Fond farewell to face of the RSC
Tributes have been paid to a hugely popular former manager at the Royal Shakespeare Company.
Graham Sawyer, who died aged 76 on 31st March, was a major figure in local theatre, especially at the RSC, where he was first house manager then later theatre manager between 1969 and 2000.
Graham, of St Gregory’s Road, Stratford, had cancer and died at Myton Hospice after being diagnosed with Covid-19.
He was known to most Stratfordians and countless visitors – not least the Prince of Wales and the Queen – as the public face of the RSC, where his outgoing personality enlivened the foyer.
Adrian Noble, former artistic director, said: “Graham understood the importance of welcoming our audience, whether they hail from Texas, Tokyo or Shipston-on-Stour. He had the ability to remember hundreds of names, family members, former employees and, crucially, he had the gift of the gossip. My wife Joanne and I were blessed by countless small courtesies and kindnesses. He will be much missed.”
Behind the scenes, Graham organised accommodation for actors and sorted out their often offbeat requirements. Once, when he asked a caterer to deliver a platter of sandwiches to one house, she found herself serving Prince Charles.
For some years he programmed and ran the winter season at the Swan Theatre, and in a brief gap in his RSC years he worked as house manager at the Royal Festival Hall, London.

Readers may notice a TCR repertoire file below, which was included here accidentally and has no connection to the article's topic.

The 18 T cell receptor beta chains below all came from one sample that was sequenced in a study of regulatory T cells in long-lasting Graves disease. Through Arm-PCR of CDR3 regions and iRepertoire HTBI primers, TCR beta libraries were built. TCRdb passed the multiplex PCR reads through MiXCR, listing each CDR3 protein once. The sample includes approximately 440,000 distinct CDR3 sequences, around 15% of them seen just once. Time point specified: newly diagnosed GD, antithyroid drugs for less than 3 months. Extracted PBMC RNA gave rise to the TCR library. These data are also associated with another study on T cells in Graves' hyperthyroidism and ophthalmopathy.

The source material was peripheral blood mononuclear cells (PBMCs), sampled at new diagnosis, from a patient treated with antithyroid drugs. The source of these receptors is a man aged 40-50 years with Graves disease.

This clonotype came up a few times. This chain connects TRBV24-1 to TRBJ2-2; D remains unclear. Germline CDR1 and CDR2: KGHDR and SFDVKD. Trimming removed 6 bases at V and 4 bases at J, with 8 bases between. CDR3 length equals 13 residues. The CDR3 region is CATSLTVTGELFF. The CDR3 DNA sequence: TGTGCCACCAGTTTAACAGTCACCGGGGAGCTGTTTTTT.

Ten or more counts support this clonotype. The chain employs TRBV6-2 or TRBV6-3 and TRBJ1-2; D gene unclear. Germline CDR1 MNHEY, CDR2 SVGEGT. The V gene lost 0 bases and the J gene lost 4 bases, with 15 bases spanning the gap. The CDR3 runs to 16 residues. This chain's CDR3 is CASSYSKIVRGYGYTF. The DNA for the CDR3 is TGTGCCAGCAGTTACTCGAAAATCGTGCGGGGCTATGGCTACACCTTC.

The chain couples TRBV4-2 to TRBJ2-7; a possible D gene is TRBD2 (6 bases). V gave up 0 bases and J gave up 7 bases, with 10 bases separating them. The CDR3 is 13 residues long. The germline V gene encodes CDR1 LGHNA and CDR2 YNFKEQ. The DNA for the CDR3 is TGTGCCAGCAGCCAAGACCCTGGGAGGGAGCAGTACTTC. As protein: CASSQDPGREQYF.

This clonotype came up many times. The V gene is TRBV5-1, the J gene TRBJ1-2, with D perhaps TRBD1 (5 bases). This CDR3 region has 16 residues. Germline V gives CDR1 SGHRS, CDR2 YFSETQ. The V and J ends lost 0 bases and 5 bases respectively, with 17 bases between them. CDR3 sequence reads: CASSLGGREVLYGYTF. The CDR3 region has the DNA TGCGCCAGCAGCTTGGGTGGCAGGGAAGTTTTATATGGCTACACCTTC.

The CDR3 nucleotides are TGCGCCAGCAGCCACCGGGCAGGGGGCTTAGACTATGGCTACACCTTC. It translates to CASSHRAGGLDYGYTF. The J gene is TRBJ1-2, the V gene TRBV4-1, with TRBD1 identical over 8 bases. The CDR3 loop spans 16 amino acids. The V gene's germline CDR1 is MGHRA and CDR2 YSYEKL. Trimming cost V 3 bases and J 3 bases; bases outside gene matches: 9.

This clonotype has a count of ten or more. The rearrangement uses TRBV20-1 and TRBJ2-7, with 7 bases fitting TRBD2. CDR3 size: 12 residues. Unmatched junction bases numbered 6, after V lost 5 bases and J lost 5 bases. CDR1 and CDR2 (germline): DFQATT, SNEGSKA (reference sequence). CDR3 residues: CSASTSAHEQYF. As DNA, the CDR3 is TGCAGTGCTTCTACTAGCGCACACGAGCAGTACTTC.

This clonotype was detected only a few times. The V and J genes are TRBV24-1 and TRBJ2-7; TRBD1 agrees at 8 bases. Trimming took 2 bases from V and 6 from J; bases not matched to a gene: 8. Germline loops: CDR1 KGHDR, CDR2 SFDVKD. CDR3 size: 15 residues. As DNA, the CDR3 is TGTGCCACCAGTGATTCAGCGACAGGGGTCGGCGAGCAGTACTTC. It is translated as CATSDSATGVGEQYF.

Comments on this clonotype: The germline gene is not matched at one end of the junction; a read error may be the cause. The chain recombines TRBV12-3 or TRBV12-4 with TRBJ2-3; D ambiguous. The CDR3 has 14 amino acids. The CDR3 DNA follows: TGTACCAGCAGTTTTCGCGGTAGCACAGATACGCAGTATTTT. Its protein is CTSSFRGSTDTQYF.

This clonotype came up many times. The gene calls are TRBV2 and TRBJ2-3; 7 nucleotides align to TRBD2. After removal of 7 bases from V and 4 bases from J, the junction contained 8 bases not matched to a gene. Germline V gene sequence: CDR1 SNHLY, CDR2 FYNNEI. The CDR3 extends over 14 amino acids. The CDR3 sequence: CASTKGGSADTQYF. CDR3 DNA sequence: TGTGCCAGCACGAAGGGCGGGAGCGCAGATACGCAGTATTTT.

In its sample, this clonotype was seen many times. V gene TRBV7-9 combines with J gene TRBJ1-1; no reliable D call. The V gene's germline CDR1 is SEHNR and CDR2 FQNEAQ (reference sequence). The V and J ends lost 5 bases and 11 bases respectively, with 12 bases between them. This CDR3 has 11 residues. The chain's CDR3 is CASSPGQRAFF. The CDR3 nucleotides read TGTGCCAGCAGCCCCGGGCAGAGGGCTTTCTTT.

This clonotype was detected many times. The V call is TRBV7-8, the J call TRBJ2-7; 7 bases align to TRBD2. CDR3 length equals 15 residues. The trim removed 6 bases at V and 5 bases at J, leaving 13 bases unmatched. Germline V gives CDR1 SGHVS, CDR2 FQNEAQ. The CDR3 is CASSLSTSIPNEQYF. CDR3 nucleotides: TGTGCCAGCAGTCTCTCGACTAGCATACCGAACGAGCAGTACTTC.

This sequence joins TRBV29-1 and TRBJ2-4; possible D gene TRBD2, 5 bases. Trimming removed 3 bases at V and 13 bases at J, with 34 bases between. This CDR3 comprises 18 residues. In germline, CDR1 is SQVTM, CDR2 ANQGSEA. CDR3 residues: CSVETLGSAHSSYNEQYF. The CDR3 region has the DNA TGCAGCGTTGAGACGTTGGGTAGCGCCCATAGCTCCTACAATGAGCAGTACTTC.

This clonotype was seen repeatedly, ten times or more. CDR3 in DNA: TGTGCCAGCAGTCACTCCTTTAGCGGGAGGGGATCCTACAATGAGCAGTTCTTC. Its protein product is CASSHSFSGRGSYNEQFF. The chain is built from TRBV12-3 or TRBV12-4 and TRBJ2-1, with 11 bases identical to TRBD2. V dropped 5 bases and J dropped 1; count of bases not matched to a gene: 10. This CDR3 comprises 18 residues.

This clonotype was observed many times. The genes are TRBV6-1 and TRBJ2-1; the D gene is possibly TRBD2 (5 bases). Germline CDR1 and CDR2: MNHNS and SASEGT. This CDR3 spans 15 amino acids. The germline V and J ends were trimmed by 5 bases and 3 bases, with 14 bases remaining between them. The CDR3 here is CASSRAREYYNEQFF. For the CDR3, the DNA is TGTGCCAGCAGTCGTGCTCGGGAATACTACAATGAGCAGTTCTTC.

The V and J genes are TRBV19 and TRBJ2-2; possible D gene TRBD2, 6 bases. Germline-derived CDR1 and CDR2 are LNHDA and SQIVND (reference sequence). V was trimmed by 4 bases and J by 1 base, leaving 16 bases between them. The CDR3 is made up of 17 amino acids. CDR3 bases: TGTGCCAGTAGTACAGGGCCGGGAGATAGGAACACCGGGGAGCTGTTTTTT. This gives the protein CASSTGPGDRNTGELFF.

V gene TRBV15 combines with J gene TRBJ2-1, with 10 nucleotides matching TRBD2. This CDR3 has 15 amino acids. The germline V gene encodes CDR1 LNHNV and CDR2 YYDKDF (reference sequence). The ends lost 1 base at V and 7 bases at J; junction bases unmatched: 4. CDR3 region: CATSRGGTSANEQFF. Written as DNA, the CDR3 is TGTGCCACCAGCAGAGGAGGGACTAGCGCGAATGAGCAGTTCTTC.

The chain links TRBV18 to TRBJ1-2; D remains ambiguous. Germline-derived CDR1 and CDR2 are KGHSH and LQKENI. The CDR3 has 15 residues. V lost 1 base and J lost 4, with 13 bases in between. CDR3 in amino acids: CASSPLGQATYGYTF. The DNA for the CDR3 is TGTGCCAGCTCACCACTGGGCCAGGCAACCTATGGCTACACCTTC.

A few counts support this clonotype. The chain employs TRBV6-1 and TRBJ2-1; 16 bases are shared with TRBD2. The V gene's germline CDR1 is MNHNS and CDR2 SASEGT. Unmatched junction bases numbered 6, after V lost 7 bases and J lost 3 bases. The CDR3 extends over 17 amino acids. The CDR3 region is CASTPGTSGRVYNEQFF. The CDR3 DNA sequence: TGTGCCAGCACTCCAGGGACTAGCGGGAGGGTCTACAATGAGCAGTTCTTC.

Former deputy theatre manager Richard Rhodes worked with Graham for 15 years. He said: “We experienced the rich tapestry of RSC life back in the 80s and 90s – fires, floods, the opening of the Swan and Royal visits. Graham calmly sailed through them all, followed by plenty of laughter as we looked back on events at the end of the day.
“Some of my favourite recollections include Graham being given a couple of hours’ notice to find a strong male masseur for Rudolf Nureyev, who was flying in from Peru to make a guest appearance that evening with the London Festival Ballet, and being presented with a donkey to house for a week during a run of Joseph and the Amazing Technicolor Dreamcoat.”
Graham was also keenly involved in amateur dramatics, mainly with the Talisman Theatre in Kenilworth.
Close friend Peter James recalled: “His on-stage appearances were few and less significant than his talents for designing and directing. His directing style was ‘very Stratford’, based on multiple input from the cast rather than imposition from the director.”
Graham was born on 19th February 1944 in West Acton during a blackout – a neighbour guiding the midwife to the house with a torch.
Peter added: “His life has been book-ended by war and then the coronavirus pandemic, but he was philosophic to the last and took great comfort from his Quaker belief. Two days before he died he was sitting out in the sunshine chatting to a fellow patient. Those who knew him mention the width of his enthusiasms, his endless talk, his generosity, his thoughtfulness, his sheer fun to be with and his love of life.
“Graham never married but his lifestyle had blessed him with an address book of countless friends. These, in his final months, he systematically invited to pay goodbye visits – his guests shared a platter of food and a trawl though his gloriously haphazard collection of shared memorabilia.”
Richard Rhodes summed up: “When leaving me to the weekend’s duties, his parting words would always be ‘take care’ so, for the last time, take care Graham – we miss you.”
Graham is survived by his sister Julie Hall and her daughters, his nieces Amy and Penny.